Budget airline Ryanair reported record profits Monday as its recession-resistant business model continued to attract passengers from higher-fare carriers amid Europe's debt crisis.

The Dublin-based airline said its net profit for the fiscal year ending March 31 rose nearly 50 percent to (EURO)560.4 million ($715 million), the highest figure ever for the 27-year-old airline.

Ryanair _ known for its brash boss and its in-your-face advertising style _ did offer a typically cautious outlook. It forecast that passenger numbers in the current fiscal year would rise a further 5 percent to 79 million, chiefly in the peak April-September period, but rising fuel costs were likely to weaken profits to an annual net figure of between (EURO)400 million and (EURO)440 million.

Ryanair usually beats its targets, but investors dumped the shares, particularly over its warning of higher oil costs and weaker profits in the peak months of 2012. Shares fell 5 percent to (EURO)3.81 ($4.87) in early trade on the Irish Stock Exchange.

Sales rose 21 percent to (EURO)4.39 billion even though the number of passengers carried rose just 5 percent to 75.8 million, reflecting ticket prices that were 16 percent higher on average. Fuel costs rose 30 percent to nearly (EURO)1.6 billion because of higher oil prices and Ryanair's continuing expansion of its route network and all-Boeing 737 fleet.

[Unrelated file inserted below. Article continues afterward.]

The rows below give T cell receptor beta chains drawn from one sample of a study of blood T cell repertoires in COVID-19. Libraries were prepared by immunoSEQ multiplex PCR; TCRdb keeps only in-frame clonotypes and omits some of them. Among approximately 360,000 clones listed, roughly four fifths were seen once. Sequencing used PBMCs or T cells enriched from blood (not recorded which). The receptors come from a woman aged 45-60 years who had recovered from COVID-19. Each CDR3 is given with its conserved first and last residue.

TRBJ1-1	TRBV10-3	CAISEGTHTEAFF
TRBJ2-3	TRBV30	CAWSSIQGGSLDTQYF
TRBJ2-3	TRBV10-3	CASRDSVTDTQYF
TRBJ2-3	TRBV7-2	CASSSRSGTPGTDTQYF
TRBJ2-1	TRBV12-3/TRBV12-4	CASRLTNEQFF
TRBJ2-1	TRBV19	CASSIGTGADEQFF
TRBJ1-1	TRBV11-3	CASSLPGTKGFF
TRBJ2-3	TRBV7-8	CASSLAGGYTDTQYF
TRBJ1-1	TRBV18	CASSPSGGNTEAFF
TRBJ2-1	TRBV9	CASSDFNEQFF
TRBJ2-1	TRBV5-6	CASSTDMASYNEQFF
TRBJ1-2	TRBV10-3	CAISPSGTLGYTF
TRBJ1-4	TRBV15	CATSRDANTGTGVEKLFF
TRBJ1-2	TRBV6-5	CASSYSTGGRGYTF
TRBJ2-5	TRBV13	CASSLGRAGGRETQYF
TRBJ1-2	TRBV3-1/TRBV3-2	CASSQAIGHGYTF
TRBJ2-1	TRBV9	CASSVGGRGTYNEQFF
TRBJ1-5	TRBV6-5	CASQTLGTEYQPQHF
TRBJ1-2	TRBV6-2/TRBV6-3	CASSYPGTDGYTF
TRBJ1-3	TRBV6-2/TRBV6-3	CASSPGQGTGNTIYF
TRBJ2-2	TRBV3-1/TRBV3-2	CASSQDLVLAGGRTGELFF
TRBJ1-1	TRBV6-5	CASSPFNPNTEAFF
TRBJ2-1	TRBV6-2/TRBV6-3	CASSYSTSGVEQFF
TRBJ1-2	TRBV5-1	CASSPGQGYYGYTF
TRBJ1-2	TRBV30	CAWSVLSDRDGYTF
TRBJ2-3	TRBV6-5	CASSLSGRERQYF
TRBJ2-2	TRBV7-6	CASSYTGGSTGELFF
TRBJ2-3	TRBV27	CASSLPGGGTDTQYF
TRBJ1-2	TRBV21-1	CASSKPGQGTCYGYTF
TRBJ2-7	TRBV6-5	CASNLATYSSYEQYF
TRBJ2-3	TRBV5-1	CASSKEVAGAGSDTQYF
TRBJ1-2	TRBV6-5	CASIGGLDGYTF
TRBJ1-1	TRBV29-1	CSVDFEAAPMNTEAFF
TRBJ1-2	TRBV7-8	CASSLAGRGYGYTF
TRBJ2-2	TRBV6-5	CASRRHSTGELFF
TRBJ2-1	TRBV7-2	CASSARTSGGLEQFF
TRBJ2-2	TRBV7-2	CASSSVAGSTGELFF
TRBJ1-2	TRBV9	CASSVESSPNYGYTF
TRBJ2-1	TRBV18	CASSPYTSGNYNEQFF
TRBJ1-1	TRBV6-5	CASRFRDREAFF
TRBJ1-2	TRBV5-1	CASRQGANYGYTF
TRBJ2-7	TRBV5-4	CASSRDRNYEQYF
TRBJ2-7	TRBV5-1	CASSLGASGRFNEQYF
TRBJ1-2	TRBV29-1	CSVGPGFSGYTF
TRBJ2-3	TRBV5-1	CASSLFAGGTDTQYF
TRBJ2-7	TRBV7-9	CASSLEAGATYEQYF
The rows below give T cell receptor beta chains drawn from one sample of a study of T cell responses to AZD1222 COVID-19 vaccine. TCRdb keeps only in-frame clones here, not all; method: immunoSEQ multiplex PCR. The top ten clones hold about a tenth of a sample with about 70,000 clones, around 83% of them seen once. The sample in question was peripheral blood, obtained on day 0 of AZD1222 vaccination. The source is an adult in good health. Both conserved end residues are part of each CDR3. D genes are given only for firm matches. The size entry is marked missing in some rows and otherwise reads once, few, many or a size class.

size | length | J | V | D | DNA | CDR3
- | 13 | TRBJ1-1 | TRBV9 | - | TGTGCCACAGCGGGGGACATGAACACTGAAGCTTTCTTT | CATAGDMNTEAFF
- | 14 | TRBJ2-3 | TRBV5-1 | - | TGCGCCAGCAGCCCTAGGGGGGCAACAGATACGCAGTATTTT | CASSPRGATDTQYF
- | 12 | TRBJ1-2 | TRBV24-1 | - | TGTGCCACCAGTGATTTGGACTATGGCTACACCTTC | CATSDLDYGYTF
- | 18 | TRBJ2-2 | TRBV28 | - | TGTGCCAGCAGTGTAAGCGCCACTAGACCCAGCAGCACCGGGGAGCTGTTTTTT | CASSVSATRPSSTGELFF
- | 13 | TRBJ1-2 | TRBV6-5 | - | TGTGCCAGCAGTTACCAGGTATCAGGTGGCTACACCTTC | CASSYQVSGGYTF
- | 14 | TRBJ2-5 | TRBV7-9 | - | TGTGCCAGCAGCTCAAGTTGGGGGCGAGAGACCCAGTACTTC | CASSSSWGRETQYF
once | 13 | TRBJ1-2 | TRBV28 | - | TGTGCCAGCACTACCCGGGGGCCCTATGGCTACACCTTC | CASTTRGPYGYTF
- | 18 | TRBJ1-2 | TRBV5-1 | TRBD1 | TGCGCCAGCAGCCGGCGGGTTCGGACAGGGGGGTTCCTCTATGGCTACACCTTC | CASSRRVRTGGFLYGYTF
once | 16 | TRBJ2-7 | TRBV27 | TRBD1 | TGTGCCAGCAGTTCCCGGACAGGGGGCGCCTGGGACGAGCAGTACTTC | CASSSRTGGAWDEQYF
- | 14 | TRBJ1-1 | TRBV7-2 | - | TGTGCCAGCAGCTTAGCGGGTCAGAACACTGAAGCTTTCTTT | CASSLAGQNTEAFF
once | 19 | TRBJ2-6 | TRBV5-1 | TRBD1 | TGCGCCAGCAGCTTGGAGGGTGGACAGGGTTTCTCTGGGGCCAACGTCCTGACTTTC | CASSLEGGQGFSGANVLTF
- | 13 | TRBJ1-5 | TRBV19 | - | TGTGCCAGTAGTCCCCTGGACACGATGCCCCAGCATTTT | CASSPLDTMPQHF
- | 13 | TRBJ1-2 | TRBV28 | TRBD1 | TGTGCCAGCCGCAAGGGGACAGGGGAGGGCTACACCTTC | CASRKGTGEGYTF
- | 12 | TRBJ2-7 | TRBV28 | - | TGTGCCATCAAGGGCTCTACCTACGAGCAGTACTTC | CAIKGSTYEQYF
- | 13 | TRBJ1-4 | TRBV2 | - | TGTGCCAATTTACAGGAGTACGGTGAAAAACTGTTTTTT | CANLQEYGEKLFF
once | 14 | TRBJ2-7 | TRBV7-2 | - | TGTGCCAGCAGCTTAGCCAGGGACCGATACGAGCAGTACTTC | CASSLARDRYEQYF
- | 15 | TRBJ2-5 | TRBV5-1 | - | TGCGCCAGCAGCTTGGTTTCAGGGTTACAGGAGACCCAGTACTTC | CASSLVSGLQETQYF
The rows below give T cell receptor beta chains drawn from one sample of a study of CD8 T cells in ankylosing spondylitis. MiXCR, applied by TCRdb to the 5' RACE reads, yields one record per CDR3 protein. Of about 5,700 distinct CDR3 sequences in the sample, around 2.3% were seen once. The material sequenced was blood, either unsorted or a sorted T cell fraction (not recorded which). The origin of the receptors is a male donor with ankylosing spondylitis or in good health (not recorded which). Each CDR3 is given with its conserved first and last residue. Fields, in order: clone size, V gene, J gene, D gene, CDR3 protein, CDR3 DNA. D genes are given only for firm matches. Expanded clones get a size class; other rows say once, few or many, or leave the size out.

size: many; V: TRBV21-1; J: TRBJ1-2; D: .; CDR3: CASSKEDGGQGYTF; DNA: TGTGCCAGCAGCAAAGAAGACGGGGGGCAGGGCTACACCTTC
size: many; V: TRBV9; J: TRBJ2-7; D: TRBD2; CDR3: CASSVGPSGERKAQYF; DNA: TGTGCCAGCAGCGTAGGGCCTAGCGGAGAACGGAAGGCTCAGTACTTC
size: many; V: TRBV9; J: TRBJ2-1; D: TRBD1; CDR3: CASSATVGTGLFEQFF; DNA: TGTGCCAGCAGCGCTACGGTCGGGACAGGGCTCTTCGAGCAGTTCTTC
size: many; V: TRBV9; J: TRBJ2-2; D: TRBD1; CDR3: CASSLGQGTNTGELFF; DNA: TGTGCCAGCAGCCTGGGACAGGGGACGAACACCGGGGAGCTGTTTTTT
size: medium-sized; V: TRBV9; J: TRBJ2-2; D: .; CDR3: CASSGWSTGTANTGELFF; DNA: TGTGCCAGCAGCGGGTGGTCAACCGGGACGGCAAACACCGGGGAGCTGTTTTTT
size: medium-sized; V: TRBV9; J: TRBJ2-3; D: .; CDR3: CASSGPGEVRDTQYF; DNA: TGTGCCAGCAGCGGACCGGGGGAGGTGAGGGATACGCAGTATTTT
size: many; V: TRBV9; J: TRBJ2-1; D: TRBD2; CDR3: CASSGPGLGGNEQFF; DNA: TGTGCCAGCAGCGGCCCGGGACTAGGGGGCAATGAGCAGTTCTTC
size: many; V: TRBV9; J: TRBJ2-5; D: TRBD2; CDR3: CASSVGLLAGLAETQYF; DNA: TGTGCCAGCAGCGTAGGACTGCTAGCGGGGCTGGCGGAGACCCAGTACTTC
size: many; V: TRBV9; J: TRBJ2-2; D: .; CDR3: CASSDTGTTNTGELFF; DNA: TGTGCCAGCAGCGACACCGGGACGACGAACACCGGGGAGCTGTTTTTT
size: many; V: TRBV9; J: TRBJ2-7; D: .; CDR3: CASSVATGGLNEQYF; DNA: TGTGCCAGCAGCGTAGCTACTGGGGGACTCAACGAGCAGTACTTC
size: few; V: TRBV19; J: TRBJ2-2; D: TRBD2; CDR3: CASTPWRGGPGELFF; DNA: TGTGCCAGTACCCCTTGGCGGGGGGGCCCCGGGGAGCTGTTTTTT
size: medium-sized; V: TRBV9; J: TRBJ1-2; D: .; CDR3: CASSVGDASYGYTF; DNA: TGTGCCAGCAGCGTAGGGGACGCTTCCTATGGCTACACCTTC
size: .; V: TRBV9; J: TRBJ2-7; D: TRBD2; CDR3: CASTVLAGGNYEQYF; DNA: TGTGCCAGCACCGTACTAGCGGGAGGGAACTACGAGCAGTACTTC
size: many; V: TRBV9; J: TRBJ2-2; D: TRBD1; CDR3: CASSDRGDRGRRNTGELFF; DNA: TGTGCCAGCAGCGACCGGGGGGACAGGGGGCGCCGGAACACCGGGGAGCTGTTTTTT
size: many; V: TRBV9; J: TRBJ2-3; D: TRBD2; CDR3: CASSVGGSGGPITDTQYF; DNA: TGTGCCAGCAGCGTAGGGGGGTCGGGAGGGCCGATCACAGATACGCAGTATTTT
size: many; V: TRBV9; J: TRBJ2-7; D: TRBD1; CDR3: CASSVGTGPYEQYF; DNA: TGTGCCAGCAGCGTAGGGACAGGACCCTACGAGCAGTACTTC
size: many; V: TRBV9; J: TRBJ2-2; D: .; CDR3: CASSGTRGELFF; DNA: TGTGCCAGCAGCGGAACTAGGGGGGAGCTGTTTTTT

Excluding exceptional items and taxes, Ryanair's operating profit rose 40 percent to (EURO)683.2 million ($873 million).

Its non-ticket income _ raised on everything from checked bags to online hotel bookings and on-board lottery tickets _ rose 11 percent to (EURO)886 million and now represents 21 percent of the airline's total sales.

Reflecting the record profits, chief executive Michael O'Leary said the airline planned to pay stockholders an exceptional dividend of (EURO)0.34 ($0.43) per share. Ryanair normally pays no dividends but can easily afford one, since its cash pile grew 34 percent over the year to (EURO)2.7 billion, a staggering figure given the wave of bankruptcies and losses affecting the industry as a whole.

"The combination of rising oil prices and EU-wide recession has accelerated the rate of change in the competitive landscape," O'Leary said, noting the failures of Spanish carrier Spanair in January, Hungary's Malev in February and Denmark's Cimber Sterling this month.

"Ryanair has responded tactically to these developments by opening a new base in Budapest, (and) expanding bases in Spain, Scandinavia and provincial UK, to maximize capacity and minimize airfares for local consumers (and) visitors," he said. "We expect more European failures in 2012 as higher oil prices and recession continue to expose failed airline models as well as subscale or peripheral carriers."

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Ryanair earnings, http://bit.ly/KV96aj